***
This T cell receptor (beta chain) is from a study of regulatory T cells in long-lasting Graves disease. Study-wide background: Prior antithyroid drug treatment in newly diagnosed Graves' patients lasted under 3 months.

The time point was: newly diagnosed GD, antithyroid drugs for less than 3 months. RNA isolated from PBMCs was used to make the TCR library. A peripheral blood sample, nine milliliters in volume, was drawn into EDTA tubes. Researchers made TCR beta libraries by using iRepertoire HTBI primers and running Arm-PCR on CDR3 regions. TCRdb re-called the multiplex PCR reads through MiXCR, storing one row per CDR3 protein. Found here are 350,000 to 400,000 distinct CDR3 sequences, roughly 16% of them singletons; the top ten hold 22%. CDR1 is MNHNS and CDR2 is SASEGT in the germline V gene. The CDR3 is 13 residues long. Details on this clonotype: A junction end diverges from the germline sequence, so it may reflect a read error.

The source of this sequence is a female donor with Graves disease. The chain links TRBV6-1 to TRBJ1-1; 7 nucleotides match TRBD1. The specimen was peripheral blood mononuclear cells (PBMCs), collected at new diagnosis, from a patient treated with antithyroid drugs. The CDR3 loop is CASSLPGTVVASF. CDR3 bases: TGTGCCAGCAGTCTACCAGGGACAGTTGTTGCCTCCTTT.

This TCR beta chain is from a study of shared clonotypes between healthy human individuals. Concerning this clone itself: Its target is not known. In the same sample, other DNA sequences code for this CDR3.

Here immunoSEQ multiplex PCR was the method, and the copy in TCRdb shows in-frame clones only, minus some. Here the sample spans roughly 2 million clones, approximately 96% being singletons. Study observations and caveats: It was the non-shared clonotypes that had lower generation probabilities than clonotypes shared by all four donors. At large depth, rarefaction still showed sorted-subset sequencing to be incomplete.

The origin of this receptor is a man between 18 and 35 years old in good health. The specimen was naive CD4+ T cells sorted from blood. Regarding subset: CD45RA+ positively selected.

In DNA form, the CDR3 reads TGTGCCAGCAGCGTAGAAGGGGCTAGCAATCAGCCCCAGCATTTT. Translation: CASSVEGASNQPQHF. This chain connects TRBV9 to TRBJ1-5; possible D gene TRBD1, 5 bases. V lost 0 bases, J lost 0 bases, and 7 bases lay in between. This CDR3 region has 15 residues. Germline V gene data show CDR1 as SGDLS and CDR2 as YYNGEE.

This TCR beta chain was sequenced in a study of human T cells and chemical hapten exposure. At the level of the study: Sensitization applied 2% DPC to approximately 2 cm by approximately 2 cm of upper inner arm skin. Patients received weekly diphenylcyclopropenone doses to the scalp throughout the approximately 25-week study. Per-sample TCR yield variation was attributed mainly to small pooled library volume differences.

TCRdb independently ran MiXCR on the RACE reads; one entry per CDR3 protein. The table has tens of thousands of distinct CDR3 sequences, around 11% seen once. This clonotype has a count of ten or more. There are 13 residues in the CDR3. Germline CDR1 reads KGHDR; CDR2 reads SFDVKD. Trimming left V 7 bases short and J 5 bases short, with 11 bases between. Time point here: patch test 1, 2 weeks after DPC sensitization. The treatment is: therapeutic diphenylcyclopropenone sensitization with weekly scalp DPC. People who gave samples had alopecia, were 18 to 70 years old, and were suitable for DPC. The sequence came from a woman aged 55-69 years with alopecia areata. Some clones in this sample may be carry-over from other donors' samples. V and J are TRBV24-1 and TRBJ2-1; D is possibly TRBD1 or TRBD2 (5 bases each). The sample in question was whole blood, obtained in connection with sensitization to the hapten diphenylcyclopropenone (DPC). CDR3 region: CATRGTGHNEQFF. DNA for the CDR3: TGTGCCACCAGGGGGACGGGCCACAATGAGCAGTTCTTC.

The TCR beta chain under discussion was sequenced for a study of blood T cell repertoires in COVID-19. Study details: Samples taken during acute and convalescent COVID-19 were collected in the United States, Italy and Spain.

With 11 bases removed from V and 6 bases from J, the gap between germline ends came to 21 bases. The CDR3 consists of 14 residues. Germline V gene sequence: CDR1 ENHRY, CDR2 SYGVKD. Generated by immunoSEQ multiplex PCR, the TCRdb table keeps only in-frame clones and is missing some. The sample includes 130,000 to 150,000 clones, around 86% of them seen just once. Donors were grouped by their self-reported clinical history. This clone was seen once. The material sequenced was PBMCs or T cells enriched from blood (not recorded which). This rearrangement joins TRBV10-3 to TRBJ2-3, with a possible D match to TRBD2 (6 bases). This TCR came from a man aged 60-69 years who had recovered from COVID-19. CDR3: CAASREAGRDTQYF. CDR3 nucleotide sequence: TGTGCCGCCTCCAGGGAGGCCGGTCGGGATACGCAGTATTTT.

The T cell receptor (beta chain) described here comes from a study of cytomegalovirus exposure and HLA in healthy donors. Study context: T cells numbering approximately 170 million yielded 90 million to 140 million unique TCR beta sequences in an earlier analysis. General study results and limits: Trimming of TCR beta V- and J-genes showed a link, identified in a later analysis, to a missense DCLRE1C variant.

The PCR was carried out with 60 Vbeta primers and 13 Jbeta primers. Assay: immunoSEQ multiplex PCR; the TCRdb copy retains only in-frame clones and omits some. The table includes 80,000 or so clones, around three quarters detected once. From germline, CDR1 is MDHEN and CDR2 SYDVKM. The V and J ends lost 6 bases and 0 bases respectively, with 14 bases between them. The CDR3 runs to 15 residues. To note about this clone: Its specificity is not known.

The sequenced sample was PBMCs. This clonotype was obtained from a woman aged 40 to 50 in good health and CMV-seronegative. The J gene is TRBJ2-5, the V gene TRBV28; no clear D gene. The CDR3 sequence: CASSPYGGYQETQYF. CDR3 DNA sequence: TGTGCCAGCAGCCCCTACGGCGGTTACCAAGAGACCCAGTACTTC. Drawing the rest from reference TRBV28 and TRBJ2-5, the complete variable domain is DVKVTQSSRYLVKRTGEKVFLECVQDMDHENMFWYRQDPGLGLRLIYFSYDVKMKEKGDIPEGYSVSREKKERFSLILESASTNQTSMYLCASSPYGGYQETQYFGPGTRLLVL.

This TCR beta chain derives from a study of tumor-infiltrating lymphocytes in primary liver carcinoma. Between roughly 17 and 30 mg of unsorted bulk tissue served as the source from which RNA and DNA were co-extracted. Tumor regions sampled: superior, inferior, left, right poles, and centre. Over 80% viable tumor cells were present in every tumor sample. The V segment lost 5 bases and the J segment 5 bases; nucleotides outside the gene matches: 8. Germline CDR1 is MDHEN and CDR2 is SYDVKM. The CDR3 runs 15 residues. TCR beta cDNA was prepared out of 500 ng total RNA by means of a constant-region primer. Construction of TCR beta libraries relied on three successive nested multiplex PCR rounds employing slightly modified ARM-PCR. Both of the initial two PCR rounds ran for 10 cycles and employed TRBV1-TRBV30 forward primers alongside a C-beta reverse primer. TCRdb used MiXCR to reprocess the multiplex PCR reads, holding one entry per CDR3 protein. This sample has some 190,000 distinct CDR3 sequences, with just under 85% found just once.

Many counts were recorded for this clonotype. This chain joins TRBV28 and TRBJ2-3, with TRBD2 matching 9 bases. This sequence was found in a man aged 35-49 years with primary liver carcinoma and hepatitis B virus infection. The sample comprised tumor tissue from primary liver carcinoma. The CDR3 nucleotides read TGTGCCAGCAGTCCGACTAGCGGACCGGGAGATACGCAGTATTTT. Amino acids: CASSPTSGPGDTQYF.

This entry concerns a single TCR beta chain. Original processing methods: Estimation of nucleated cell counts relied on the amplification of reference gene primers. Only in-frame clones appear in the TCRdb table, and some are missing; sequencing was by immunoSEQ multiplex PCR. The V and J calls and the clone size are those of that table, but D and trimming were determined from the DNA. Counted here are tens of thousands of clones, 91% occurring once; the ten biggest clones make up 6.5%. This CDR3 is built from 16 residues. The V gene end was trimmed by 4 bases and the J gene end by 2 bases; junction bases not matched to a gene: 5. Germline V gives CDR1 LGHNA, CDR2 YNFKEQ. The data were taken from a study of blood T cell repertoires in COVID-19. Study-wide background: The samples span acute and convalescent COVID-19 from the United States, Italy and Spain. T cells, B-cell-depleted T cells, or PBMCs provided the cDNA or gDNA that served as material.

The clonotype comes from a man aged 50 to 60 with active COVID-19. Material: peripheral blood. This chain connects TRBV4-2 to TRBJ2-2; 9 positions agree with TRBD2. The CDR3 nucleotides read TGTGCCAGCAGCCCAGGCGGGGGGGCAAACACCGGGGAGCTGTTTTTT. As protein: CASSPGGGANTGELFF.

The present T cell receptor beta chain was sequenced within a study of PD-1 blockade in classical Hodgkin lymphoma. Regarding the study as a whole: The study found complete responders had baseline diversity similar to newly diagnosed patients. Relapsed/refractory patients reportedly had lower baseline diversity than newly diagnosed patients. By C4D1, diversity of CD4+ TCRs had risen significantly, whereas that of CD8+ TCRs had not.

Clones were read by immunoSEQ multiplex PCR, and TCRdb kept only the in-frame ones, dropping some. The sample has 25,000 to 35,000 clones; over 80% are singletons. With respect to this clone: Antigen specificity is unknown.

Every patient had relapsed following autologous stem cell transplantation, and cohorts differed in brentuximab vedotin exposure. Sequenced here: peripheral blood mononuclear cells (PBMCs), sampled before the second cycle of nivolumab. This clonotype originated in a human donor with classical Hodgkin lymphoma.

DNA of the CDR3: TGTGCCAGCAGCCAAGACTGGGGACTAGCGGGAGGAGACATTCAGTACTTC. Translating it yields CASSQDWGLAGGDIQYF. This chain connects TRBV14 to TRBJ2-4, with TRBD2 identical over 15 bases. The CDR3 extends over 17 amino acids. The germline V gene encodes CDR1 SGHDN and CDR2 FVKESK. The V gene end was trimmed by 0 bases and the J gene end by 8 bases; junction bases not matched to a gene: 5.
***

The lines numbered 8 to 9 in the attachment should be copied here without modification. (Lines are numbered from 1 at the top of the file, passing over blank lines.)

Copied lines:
This TCR beta chain was sequenced in a study of human T cells and chemical hapten exposure. At the level of the study: Sensitization applied 2% DPC to approximately 2 cm by approximately 2 cm of upper inner arm skin. Patients received weekly diphenylcyclopropenone doses to the scalp throughout the approximately 25-week study. Per-sample TCR yield variation was attributed mainly to small pooled library volume differences.

TCRdb independently ran MiXCR on the RACE reads; one entry per CDR3 protein. The table has tens of thousands of distinct CDR3 sequences, around 11% seen once. This clonotype has a count of ten or more. There are 13 residues in the CDR3. Germline CDR1 reads KGHDR; CDR2 reads SFDVKD. Trimming left V 7 bases short and J 5 bases short, with 11 bases between. Time point here: patch test 1, 2 weeks after DPC sensitization. The treatment is: therapeutic diphenylcyclopropenone sensitization with weekly scalp DPC. People who gave samples had alopecia, were 18 to 70 years old, and were suitable for DPC. The sequence came from a woman aged 55-69 years with alopecia areata. Some clones in this sample may be carry-over from other donors' samples. V and J are TRBV24-1 and TRBJ2-1; D is possibly TRBD1 or TRBD2 (5 bases each). The sample in question was whole blood, obtained in connection with sensitization to the hapten diphenylcyclopropenone (DPC). CDR3 region: CATRGTGHNEQFF. DNA for the CDR3: TGTGCCACCAGGGGGACGGGCCACAATGAGCAGTTCTTC.